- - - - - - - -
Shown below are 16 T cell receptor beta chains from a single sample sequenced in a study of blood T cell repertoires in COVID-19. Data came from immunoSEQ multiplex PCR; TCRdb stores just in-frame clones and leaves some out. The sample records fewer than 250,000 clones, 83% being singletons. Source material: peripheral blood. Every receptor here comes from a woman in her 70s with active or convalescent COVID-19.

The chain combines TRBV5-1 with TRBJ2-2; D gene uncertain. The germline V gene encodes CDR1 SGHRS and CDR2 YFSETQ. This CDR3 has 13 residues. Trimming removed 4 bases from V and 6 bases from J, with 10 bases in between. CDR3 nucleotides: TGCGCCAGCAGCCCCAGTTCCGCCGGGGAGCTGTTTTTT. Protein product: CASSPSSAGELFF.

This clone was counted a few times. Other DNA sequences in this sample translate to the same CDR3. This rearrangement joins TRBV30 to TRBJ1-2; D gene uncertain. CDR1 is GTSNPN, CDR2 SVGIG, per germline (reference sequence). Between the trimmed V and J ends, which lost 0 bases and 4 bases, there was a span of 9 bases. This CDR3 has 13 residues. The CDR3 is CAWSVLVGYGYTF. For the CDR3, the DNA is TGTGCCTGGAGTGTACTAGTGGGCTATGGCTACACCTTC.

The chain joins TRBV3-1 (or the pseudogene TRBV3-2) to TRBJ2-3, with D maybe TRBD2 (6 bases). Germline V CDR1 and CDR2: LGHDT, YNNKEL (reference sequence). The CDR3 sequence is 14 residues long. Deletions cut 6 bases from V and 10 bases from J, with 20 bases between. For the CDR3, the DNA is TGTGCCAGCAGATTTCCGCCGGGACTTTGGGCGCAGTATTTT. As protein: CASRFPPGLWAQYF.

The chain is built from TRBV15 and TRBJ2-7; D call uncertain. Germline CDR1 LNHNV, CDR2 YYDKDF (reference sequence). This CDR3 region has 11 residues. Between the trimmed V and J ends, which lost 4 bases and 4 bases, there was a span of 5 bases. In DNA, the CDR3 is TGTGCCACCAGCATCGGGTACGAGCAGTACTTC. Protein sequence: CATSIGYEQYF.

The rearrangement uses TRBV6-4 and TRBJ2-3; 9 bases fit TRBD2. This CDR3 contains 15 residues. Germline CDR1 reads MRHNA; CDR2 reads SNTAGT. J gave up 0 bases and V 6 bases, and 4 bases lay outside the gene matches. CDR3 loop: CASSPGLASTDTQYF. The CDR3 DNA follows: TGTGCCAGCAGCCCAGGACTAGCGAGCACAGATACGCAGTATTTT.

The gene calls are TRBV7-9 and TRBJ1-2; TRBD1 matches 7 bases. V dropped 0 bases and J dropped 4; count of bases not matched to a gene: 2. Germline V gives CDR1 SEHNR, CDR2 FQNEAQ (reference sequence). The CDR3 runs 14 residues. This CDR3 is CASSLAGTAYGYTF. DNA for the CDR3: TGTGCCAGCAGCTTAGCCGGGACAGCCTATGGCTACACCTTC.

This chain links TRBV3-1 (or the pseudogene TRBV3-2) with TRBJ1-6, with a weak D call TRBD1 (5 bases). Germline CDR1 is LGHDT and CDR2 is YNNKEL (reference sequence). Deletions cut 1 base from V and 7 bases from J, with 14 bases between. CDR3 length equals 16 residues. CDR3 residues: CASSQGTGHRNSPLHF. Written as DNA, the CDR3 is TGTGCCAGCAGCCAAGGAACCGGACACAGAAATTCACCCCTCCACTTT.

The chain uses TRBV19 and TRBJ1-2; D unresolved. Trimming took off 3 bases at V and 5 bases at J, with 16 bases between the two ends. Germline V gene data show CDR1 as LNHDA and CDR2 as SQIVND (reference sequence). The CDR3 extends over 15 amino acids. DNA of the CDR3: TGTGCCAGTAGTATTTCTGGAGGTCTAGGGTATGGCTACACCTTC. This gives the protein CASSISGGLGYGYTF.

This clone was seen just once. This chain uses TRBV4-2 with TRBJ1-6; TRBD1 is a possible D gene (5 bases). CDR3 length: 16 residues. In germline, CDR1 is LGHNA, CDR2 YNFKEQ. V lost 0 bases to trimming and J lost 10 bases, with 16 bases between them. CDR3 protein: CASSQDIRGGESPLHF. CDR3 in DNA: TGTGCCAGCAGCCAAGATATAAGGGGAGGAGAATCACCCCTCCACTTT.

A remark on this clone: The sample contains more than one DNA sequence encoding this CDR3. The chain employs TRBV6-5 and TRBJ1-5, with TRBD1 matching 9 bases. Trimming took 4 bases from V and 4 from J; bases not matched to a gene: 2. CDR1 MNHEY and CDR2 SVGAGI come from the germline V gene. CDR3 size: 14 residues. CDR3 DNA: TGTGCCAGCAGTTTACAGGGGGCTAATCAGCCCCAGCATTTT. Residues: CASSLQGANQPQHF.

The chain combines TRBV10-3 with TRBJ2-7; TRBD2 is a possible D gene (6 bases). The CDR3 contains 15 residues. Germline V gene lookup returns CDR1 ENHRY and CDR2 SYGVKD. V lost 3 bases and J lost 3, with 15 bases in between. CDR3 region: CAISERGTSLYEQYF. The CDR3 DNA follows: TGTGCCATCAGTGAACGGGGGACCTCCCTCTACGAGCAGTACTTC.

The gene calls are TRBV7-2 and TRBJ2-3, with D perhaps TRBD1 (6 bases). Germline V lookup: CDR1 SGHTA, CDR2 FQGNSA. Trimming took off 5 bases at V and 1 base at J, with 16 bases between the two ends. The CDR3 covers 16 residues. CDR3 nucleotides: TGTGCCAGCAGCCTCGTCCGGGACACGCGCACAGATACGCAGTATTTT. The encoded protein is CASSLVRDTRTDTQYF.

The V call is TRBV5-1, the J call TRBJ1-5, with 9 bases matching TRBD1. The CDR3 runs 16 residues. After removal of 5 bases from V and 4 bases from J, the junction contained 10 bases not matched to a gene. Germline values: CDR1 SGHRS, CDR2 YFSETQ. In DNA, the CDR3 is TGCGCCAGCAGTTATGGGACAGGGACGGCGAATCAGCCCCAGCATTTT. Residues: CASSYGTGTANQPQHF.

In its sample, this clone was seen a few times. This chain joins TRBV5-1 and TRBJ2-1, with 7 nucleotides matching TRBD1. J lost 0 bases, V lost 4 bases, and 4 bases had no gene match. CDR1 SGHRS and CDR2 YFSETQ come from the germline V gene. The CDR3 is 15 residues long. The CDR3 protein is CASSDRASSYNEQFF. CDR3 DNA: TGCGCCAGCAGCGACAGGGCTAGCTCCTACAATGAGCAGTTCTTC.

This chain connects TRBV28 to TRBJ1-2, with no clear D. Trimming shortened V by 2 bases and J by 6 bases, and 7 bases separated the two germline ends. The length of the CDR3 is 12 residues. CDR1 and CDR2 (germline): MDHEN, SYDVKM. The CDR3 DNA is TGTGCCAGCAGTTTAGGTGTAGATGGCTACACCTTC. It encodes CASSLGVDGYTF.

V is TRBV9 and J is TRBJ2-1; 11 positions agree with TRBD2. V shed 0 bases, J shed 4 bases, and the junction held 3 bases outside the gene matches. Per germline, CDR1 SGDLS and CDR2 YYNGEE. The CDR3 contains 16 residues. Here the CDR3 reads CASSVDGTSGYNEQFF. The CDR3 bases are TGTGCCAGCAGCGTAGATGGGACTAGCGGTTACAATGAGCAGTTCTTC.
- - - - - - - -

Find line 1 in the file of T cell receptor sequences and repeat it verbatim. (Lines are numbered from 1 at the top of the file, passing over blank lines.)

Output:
Shown below are 16 T cell receptor beta chains from a single sample sequenced in a study of blood T cell repertoires in COVID-19. Data came from immunoSEQ multiplex PCR; TCRdb stores just in-frame clones and leaves some out. The sample records fewer than 250,000 clones, 83% being singletons. Source material: peripheral blood. Every receptor here comes from a woman in her 70s with active or convalescent COVID-19.